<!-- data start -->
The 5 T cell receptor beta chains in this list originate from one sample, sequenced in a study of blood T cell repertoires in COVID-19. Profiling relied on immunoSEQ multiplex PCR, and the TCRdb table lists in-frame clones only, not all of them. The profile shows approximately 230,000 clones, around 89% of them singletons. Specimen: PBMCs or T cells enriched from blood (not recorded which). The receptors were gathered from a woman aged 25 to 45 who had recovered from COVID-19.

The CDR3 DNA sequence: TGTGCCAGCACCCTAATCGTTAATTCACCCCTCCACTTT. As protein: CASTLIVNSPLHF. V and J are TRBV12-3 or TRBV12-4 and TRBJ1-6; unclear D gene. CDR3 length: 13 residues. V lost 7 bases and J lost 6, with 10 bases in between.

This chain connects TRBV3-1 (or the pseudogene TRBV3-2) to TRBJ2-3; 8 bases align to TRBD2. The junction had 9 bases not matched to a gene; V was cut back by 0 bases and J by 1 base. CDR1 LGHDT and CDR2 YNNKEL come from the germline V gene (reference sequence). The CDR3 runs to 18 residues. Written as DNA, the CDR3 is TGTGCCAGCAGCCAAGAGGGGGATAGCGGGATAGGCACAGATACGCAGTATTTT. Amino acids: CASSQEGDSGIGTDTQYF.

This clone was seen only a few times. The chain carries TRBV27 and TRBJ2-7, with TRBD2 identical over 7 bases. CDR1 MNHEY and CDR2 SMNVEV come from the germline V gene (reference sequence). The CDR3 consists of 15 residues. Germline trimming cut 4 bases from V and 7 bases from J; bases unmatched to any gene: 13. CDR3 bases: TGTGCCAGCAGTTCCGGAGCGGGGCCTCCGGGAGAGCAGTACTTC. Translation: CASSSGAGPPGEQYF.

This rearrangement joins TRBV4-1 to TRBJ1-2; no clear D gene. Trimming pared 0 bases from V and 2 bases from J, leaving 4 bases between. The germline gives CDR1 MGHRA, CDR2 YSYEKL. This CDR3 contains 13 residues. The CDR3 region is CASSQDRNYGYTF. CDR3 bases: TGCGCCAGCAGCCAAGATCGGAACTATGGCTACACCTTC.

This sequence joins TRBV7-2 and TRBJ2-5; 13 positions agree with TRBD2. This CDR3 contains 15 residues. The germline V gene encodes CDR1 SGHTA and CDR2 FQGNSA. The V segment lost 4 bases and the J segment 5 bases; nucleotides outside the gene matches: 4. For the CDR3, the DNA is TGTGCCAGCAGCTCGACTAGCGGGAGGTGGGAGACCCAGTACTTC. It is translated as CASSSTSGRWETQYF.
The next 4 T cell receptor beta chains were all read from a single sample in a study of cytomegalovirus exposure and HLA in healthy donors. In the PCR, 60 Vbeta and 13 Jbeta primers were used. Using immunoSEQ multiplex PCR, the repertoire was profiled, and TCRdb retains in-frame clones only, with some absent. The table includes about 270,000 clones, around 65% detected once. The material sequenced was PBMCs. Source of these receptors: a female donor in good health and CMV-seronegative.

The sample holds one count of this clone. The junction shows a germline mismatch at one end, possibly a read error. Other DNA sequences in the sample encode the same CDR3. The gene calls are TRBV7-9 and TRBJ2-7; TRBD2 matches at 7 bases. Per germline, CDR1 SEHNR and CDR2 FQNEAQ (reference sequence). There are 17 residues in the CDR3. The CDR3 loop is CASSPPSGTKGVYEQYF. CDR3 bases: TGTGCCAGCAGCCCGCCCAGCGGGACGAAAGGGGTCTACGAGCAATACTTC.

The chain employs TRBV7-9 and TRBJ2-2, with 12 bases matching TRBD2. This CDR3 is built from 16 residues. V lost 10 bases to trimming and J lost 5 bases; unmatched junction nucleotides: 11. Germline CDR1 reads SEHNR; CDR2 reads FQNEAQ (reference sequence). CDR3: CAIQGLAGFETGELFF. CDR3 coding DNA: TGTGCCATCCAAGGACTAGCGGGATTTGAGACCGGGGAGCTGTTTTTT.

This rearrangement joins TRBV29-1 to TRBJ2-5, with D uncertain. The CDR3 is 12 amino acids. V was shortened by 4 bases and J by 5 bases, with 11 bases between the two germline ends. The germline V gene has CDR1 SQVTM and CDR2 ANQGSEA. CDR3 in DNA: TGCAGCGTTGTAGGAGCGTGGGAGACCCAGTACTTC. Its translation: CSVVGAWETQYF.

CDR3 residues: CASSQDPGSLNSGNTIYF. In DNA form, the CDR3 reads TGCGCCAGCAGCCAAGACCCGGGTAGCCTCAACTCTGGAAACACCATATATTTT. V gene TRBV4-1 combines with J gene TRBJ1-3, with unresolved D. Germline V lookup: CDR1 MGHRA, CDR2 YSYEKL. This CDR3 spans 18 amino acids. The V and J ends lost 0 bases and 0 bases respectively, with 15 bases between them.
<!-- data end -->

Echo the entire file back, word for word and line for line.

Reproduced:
The 5 T cell receptor beta chains in this list originate from one sample, sequenced in a study of blood T cell repertoires in COVID-19. Profiling relied on immunoSEQ multiplex PCR, and the TCRdb table lists in-frame clones only, not all of them. The profile shows approximately 230,000 clones, around 89% of them singletons. Specimen: PBMCs or T cells enriched from blood (not recorded which). The receptors were gathered from a woman aged 25 to 45 who had recovered from COVID-19.

The CDR3 DNA sequence: TGTGCCAGCACCCTAATCGTTAATTCACCCCTCCACTTT. As protein: CASTLIVNSPLHF. V and J are TRBV12-3 or TRBV12-4 and TRBJ1-6; unclear D gene. CDR3 length: 13 residues. V lost 7 bases and J lost 6, with 10 bases in between.

This chain connects TRBV3-1 (or the pseudogene TRBV3-2) to TRBJ2-3; 8 bases align to TRBD2. The junction had 9 bases not matched to a gene; V was cut back by 0 bases and J by 1 base. CDR1 LGHDT and CDR2 YNNKEL come from the germline V gene (reference sequence). The CDR3 runs to 18 residues. Written as DNA, the CDR3 is TGTGCCAGCAGCCAAGAGGGGGATAGCGGGATAGGCACAGATACGCAGTATTTT. Amino acids: CASSQEGDSGIGTDTQYF.

This clone was seen only a few times. The chain carries TRBV27 and TRBJ2-7, with TRBD2 identical over 7 bases. CDR1 MNHEY and CDR2 SMNVEV come from the germline V gene (reference sequence). The CDR3 consists of 15 residues. Germline trimming cut 4 bases from V and 7 bases from J; bases unmatched to any gene: 13. CDR3 bases: TGTGCCAGCAGTTCCGGAGCGGGGCCTCCGGGAGAGCAGTACTTC. Translation: CASSSGAGPPGEQYF.

This rearrangement joins TRBV4-1 to TRBJ1-2; no clear D gene. Trimming pared 0 bases from V and 2 bases from J, leaving 4 bases between. The germline gives CDR1 MGHRA, CDR2 YSYEKL. This CDR3 contains 13 residues. The CDR3 region is CASSQDRNYGYTF. CDR3 bases: TGCGCCAGCAGCCAAGATCGGAACTATGGCTACACCTTC.

This sequence joins TRBV7-2 and TRBJ2-5; 13 positions agree with TRBD2. This CDR3 contains 15 residues. The germline V gene encodes CDR1 SGHTA and CDR2 FQGNSA. The V segment lost 4 bases and the J segment 5 bases; nucleotides outside the gene matches: 4. For the CDR3, the DNA is TGTGCCAGCAGCTCGACTAGCGGGAGGTGGGAGACCCAGTACTTC. It is translated as CASSSTSGRWETQYF.
The next 4 T cell receptor beta chains were all read from a single sample in a study of cytomegalovirus exposure and HLA in healthy donors. In the PCR, 60 Vbeta and 13 Jbeta primers were used. Using immunoSEQ multiplex PCR, the repertoire was profiled, and TCRdb retains in-frame clones only, with some absent. The table includes about 270,000 clones, around 65% detected once. The material sequenced was PBMCs. Source of these receptors: a female donor in good health and CMV-seronegative.

The sample holds one count of this clone. The junction shows a germline mismatch at one end, possibly a read error. Other DNA sequences in the sample encode the same CDR3. The gene calls are TRBV7-9 and TRBJ2-7; TRBD2 matches at 7 bases. Per germline, CDR1 SEHNR and CDR2 FQNEAQ (reference sequence). There are 17 residues in the CDR3. The CDR3 loop is CASSPPSGTKGVYEQYF. CDR3 bases: TGTGCCAGCAGCCCGCCCAGCGGGACGAAAGGGGTCTACGAGCAATACTTC.

The chain employs TRBV7-9 and TRBJ2-2, with 12 bases matching TRBD2. This CDR3 is built from 16 residues. V lost 10 bases to trimming and J lost 5 bases; unmatched junction nucleotides: 11. Germline CDR1 reads SEHNR; CDR2 reads FQNEAQ (reference sequence). CDR3: CAIQGLAGFETGELFF. CDR3 coding DNA: TGTGCCATCCAAGGACTAGCGGGATTTGAGACCGGGGAGCTGTTTTTT.

This rearrangement joins TRBV29-1 to TRBJ2-5, with D uncertain. The CDR3 is 12 amino acids. V was shortened by 4 bases and J by 5 bases, with 11 bases between the two germline ends. The germline V gene has CDR1 SQVTM and CDR2 ANQGSEA. CDR3 in DNA: TGCAGCGTTGTAGGAGCGTGGGAGACCCAGTACTTC. Its translation: CSVVGAWETQYF.

CDR3 residues: CASSQDPGSLNSGNTIYF. In DNA form, the CDR3 reads TGCGCCAGCAGCCAAGACCCGGGTAGCCTCAACTCTGGAAACACCATATATTTT. V gene TRBV4-1 combines with J gene TRBJ1-3, with unresolved D. Germline V lookup: CDR1 MGHRA, CDR2 YSYEKL. This CDR3 spans 18 amino acids. The V and J ends lost 0 bases and 0 bases respectively, with 15 bases between them.